Gotta catch ‘em all!
No, we’re not talking about Pokemon. We’re talking about all these new faces exploring your area in search of Pokemon.
Everyone and their moms are on "Pokemon Go." (No, really—my mom has it, too.)
And the data backs that up.
According to data from SensorTower, the free, augmented reality game that lets users find various Pokémon out in the real world has been downloaded nearly 7.5 million times from Google Play and the iOS App Store in the U.S., TechCrunch reported.
That is a whole lot of people who are getting outside, discovering new areas and meeting new faces. So how can your nonprofit use this rocketing app to its benefit?
Follow your fellow nonprofits’ lead: Embrace the hype. Getting more people to stop by means you have that many more people to introduce your cause to.
Beth Kanter rounded up a great collection of how nonprofits have been using the game to their advantage. Here’s what we took away from their efforts.
1. Download the app and showcase the Pokémon near your location.
The hunt is on. Wannabe Pokémon Masters are looking for Pokémon wherever they go. Actually, they specifically are going places just to look for them. Posting a picture with Pokemon you’ve found on your own grounds will let gamers know they should stop by (and that you’re hip enough to have downloaded the app).
Seriously, don’t you want to visit the National Mall and the 92nd Street Y now? (We also want to go to Crystal Bridges Museum of American Art and hang out with Pikachu.)
2. If your location is a PokeStop, embrace it.
If your location has been designated a Pokestop, a place of interest where users can stock up on Pokeballs—and snacks and medicines for their captures, you probably already have seen an increase in traffic. Users naturally will want to visit your location. View this as an opportunity, not a nuisance.
For those organizations that want to draw extra attention and visitors to their locations—say, for instance, when their hosting charity events or special programs—there is the “Lure Module.” The in-game item is available for purchase and attracts additional Pokemon to the location for 30 minutes. And people go where the Pokemon go.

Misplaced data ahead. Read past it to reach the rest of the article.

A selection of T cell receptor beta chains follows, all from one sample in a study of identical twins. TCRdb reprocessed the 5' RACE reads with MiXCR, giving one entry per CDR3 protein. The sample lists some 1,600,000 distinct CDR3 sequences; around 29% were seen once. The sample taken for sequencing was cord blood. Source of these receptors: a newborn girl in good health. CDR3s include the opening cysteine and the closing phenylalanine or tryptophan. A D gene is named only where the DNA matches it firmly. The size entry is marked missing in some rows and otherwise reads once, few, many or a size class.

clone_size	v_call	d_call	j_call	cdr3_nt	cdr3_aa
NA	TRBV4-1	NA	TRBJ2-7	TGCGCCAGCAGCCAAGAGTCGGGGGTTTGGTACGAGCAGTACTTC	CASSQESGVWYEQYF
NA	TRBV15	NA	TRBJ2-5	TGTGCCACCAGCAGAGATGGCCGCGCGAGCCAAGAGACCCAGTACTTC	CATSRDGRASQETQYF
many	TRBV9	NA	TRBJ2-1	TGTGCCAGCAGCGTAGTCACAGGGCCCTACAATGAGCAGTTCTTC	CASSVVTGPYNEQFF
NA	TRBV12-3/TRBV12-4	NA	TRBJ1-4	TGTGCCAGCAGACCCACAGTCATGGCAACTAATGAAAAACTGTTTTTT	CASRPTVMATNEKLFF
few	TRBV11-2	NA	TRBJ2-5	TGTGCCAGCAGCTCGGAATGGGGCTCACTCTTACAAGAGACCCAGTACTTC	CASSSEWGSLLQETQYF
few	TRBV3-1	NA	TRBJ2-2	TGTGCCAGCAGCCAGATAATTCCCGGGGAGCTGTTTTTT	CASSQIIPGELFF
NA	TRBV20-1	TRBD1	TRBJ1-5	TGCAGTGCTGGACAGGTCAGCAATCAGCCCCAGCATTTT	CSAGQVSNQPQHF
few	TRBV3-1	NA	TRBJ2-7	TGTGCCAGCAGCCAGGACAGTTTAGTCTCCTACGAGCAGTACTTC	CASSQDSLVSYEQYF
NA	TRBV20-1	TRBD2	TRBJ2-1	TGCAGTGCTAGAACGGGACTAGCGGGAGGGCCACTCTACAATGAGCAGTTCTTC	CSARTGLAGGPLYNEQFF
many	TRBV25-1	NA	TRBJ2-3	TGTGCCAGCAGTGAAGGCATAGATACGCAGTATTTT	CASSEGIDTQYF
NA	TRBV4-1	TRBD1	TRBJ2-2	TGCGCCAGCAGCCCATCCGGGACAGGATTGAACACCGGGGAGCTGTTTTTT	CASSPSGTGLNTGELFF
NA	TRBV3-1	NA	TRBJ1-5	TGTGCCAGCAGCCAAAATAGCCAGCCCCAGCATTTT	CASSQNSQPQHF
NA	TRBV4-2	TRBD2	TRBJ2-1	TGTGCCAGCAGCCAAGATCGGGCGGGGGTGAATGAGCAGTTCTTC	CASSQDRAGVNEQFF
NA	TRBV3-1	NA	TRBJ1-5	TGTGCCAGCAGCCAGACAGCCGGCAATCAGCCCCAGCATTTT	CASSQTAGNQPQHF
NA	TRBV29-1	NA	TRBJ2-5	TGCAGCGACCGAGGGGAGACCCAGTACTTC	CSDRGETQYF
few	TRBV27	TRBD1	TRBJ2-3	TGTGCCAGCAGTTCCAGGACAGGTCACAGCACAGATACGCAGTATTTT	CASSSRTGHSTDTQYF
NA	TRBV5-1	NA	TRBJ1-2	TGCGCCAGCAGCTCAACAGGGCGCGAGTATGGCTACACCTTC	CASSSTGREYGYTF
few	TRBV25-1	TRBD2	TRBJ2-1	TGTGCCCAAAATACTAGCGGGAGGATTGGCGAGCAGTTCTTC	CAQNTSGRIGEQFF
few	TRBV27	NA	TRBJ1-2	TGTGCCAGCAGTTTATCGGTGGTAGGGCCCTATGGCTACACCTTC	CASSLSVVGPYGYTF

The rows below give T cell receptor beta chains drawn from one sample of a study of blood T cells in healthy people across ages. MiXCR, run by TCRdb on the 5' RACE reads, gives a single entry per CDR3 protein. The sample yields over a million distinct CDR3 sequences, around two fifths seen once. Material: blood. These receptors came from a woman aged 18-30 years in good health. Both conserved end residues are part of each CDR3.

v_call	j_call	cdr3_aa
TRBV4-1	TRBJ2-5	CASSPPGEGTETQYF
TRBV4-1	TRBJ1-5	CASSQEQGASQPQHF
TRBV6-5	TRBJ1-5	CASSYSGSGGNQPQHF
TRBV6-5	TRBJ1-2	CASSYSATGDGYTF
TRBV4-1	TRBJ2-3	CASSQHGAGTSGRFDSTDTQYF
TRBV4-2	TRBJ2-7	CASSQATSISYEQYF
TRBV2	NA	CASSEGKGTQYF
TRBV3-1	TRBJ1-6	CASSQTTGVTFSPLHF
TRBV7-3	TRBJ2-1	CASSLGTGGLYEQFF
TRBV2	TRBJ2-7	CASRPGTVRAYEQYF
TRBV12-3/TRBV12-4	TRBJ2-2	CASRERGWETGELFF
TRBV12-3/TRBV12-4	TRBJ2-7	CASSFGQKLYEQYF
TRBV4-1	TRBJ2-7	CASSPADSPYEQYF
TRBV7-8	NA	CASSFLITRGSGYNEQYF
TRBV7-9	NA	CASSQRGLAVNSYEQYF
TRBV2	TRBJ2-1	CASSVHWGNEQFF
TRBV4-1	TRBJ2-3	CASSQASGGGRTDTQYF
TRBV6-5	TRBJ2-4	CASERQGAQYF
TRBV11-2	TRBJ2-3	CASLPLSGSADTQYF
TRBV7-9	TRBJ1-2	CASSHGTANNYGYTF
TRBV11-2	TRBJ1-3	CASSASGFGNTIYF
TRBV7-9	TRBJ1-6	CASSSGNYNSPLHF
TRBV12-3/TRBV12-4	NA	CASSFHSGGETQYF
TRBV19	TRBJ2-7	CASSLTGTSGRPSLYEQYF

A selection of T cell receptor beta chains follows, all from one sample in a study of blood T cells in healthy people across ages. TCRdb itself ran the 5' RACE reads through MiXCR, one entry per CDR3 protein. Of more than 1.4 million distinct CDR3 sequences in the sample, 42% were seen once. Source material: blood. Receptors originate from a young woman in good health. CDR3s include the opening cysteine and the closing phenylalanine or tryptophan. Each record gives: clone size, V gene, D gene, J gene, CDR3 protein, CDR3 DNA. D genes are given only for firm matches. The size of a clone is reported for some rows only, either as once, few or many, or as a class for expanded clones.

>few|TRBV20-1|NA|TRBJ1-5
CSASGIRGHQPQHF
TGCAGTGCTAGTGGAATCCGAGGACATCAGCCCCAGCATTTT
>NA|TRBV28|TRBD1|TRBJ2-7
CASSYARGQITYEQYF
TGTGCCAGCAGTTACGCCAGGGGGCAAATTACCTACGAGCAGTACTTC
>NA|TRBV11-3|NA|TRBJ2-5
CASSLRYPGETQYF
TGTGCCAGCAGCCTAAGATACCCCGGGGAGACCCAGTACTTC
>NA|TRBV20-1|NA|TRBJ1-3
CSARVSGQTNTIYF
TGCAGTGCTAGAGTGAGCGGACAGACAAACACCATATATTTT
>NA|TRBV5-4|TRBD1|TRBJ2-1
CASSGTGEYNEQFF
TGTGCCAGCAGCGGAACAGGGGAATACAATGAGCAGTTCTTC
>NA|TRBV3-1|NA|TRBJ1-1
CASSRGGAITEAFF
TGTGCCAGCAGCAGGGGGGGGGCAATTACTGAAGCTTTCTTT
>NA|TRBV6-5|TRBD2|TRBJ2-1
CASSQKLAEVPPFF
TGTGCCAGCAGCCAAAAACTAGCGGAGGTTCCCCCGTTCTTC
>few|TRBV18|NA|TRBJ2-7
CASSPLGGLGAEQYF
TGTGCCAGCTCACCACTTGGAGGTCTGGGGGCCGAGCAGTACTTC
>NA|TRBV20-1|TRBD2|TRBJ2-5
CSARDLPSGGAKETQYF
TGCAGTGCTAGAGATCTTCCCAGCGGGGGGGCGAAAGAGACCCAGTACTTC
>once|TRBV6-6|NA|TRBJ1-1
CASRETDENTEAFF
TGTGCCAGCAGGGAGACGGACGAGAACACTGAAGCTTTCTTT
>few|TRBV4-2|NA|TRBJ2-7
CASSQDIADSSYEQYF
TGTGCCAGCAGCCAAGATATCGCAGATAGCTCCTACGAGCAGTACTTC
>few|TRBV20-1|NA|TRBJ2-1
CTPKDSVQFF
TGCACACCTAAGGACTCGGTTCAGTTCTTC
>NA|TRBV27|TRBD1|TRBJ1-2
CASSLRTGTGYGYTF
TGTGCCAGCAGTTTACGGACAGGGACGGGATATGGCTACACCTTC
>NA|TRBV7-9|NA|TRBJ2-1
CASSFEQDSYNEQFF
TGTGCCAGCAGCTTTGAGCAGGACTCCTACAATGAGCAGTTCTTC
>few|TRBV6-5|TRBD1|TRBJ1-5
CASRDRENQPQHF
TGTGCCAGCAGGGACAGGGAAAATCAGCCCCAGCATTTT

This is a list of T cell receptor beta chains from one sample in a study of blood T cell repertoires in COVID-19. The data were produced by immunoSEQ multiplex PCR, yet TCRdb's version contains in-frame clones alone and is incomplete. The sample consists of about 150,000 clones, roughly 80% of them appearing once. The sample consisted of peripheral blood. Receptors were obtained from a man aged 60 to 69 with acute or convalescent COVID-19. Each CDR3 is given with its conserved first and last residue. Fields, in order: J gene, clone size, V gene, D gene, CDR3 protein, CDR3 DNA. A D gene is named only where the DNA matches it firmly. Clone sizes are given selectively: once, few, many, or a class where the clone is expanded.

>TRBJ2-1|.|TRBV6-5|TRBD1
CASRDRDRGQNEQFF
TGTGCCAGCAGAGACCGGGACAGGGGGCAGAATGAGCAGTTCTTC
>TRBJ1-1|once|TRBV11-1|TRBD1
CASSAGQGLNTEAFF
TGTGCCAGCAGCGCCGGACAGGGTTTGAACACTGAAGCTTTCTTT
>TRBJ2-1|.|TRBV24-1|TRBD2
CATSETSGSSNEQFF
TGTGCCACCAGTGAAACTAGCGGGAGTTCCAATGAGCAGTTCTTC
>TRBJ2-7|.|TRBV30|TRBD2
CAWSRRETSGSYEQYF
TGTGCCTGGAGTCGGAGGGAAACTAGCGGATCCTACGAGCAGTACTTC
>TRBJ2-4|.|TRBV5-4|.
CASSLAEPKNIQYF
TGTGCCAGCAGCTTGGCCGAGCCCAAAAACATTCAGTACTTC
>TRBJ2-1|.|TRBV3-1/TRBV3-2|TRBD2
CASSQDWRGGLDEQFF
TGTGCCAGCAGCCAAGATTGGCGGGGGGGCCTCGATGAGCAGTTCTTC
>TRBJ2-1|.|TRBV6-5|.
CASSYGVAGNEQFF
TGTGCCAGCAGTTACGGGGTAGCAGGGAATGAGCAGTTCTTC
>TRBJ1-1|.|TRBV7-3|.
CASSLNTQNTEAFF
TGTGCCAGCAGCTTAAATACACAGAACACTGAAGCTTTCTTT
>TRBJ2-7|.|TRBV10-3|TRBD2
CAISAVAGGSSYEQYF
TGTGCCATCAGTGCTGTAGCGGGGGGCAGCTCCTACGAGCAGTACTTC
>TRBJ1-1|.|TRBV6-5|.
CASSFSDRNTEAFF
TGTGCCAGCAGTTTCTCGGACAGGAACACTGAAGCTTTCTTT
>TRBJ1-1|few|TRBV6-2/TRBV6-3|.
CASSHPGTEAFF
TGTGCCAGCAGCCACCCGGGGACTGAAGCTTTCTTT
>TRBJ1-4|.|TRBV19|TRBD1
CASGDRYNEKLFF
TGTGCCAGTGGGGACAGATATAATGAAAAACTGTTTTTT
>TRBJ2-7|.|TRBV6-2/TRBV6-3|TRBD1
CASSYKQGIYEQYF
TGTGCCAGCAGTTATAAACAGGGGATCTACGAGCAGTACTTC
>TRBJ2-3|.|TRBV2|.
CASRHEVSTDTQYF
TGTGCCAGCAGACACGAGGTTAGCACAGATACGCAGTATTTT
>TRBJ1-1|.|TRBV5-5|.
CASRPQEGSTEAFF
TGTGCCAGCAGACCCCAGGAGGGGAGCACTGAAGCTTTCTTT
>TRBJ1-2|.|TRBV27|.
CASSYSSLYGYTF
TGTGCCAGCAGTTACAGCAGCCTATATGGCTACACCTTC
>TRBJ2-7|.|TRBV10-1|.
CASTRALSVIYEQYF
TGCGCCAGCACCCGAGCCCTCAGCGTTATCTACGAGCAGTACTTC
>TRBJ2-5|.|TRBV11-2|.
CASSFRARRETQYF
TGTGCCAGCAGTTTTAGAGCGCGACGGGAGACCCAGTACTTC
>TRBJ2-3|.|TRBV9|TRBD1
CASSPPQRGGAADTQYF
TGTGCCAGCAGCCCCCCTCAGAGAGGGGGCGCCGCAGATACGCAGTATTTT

Not a Pokestop? According to Forbes, those locations were pre-determined by the developer, Niantic Labs, but with the huge, immediate success of the app, it may just be a matter of time before it becomes a new marketing opportunity.
3. Find creative ways to integrate your cause into the game.
Now, your organization probably isn't Pokemon-centric, but, as you've seen, that doesn't need to stop you from joining the fun.
One of the biggest benefits of the game is that it’s pushing people to be more active. After all, they have to go to the physical location to catch a Pokemon. ("Pokemon Go" players who also wear Fitbits love life right now.)
One Facebook user pointed out that this is the perfect opportunity to encourage gamers (and cause supporters) to download WoofTrax, an app that donates to animal shelters whenever its user walks with or without his or her dog, ATTN reported. While the apps aren’t related, they can be used at the same time—melding the exercise of hunting for Pokemon with giving back.
Two days ago, I received an email that shared a similar sentiment from Charity Miles, an app that let's users earn money for various charities while on the move. In fact, the whole purpose of the email was to encourage the user to join the "Pokemon Go" Challenge. Through the challenge, not only are users earning money for charities, but when they take a screenshot of a Pokemon sighting on their walks, upload it to the app and share it on social media, they are entered to win a Charity Miles T-shirt.
The Durham Bulls, a Triple-A affiliate for the Tampa Bay Rays, also came up with a fun way to give back. Yesterday, they opened up their park for fans to search the stadium for Pokemon, CBS Sports reported. It cost $5 to enter—and all proceeds went to a pet adoption charity.